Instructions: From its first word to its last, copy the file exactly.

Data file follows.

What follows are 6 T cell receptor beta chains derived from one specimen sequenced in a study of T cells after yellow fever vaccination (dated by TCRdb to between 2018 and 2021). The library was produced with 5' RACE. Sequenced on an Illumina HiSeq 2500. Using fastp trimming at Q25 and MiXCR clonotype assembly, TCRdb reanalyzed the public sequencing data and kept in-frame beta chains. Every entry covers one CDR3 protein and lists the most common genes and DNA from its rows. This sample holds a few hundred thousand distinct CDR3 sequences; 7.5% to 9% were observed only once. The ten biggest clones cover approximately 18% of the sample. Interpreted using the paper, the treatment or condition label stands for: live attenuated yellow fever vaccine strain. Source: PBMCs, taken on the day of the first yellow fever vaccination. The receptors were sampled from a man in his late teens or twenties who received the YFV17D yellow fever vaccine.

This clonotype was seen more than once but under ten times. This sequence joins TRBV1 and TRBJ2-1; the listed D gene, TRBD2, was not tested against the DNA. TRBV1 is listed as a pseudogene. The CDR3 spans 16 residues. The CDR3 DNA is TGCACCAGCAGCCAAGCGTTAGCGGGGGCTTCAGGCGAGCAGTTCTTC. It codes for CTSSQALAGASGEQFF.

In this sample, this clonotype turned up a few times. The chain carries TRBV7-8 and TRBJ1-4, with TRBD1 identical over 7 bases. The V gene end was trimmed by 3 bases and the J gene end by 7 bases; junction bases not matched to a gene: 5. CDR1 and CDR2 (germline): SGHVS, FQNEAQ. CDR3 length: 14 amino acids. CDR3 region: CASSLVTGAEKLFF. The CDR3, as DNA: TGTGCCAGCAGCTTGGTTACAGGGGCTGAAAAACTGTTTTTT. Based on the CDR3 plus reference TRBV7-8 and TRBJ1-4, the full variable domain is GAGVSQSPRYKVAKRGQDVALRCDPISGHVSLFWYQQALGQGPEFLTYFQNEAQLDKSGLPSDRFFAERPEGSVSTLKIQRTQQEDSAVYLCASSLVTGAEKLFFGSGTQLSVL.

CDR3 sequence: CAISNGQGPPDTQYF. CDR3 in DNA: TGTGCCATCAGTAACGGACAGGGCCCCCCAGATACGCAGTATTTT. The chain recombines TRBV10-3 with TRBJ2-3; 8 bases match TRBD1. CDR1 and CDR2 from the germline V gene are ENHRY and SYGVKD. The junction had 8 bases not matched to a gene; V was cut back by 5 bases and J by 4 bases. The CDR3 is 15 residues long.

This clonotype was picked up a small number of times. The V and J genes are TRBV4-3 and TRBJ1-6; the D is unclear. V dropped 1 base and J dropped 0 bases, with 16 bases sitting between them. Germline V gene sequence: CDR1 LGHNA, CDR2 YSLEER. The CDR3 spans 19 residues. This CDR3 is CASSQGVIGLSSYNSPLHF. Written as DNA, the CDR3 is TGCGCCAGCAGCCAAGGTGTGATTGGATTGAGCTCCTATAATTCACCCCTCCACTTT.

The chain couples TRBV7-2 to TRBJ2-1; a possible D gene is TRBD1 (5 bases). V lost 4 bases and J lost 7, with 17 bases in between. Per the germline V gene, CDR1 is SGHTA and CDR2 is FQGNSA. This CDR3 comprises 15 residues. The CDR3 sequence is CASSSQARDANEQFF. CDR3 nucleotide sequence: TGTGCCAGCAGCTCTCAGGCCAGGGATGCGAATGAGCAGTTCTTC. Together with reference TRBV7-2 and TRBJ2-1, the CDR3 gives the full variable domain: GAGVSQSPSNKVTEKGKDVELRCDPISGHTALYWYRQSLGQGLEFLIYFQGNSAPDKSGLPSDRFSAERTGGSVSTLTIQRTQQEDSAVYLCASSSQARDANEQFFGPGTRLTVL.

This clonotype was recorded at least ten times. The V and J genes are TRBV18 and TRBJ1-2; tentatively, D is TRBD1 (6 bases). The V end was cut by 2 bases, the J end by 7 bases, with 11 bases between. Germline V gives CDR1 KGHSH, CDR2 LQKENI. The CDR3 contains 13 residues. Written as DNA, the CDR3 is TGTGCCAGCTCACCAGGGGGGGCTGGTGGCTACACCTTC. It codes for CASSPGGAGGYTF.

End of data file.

What follows are 6 T cell receptor beta chains derived from one specimen sequenced in a study of T cells after yellow fever vaccination (dated by TCRdb to between 2018 and 2021). The library was produced with 5' RACE. Sequenced on an Illumina HiSeq 2500. Using fastp trimming at Q25 and MiXCR clonotype assembly, TCRdb reanalyzed the public sequencing data and kept in-frame beta chains. Every entry covers one CDR3 protein and lists the most common genes and DNA from its rows. This sample holds a few hundred thousand distinct CDR3 sequences; 7.5% to 9% were observed only once. The ten biggest clones cover approximately 18% of the sample. Interpreted using the paper, the treatment or condition label stands for: live attenuated yellow fever vaccine strain. Source: PBMCs, taken on the day of the first yellow fever vaccination. The receptors were sampled from a man in his late teens or twenties who received the YFV17D yellow fever vaccine.

This clonotype was seen more than once but under ten times. This sequence joins TRBV1 and TRBJ2-1; the listed D gene, TRBD2, was not tested against the DNA. TRBV1 is listed as a pseudogene. The CDR3 spans 16 residues. The CDR3 DNA is TGCACCAGCAGCCAAGCGTTAGCGGGGGCTTCAGGCGAGCAGTTCTTC. It codes for CTSSQALAGASGEQFF.

In this sample, this clonotype turned up a few times. The chain carries TRBV7-8 and TRBJ1-4, with TRBD1 identical over 7 bases. The V gene end was trimmed by 3 bases and the J gene end by 7 bases; junction bases not matched to a gene: 5. CDR1 and CDR2 (germline): SGHVS, FQNEAQ. CDR3 length: 14 amino acids. CDR3 region: CASSLVTGAEKLFF. The CDR3, as DNA: TGTGCCAGCAGCTTGGTTACAGGGGCTGAAAAACTGTTTTTT. Based on the CDR3 plus reference TRBV7-8 and TRBJ1-4, the full variable domain is GAGVSQSPRYKVAKRGQDVALRCDPISGHVSLFWYQQALGQGPEFLTYFQNEAQLDKSGLPSDRFFAERPEGSVSTLKIQRTQQEDSAVYLCASSLVTGAEKLFFGSGTQLSVL.

CDR3 sequence: CAISNGQGPPDTQYF. CDR3 in DNA: TGTGCCATCAGTAACGGACAGGGCCCCCCAGATACGCAGTATTTT. The chain recombines TRBV10-3 with TRBJ2-3; 8 bases match TRBD1. CDR1 and CDR2 from the germline V gene are ENHRY and SYGVKD. The junction had 8 bases not matched to a gene; V was cut back by 5 bases and J by 4 bases. The CDR3 is 15 residues long.

This clonotype was picked up a small number of times. The V and J genes are TRBV4-3 and TRBJ1-6; the D is unclear. V dropped 1 base and J dropped 0 bases, with 16 bases sitting between them. Germline V gene sequence: CDR1 LGHNA, CDR2 YSLEER. The CDR3 spans 19 residues. This CDR3 is CASSQGVIGLSSYNSPLHF. Written as DNA, the CDR3 is TGCGCCAGCAGCCAAGGTGTGATTGGATTGAGCTCCTATAATTCACCCCTCCACTTT.

The chain couples TRBV7-2 to TRBJ2-1; a possible D gene is TRBD1 (5 bases). V lost 4 bases and J lost 7, with 17 bases in between. Per the germline V gene, CDR1 is SGHTA and CDR2 is FQGNSA. This CDR3 comprises 15 residues. The CDR3 sequence is CASSSQARDANEQFF. CDR3 nucleotide sequence: TGTGCCAGCAGCTCTCAGGCCAGGGATGCGAATGAGCAGTTCTTC. Together with reference TRBV7-2 and TRBJ2-1, the CDR3 gives the full variable domain: GAGVSQSPSNKVTEKGKDVELRCDPISGHTALYWYRQSLGQGLEFLIYFQGNSAPDKSGLPSDRFSAERTGGSVSTLTIQRTQQEDSAVYLCASSSQARDANEQFFGPGTRLTVL.

This clonotype was recorded at least ten times. The V and J genes are TRBV18 and TRBJ1-2; tentatively, D is TRBD1 (6 bases). The V end was cut by 2 bases, the J end by 7 bases, with 11 bases between. Germline V gives CDR1 KGHSH, CDR2 LQKENI. The CDR3 contains 13 residues. Written as DNA, the CDR3 is TGTGCCAGCTCACCAGGGGGGGCTGGTGGCTACACCTTC. It codes for CASSPGGAGGYTF.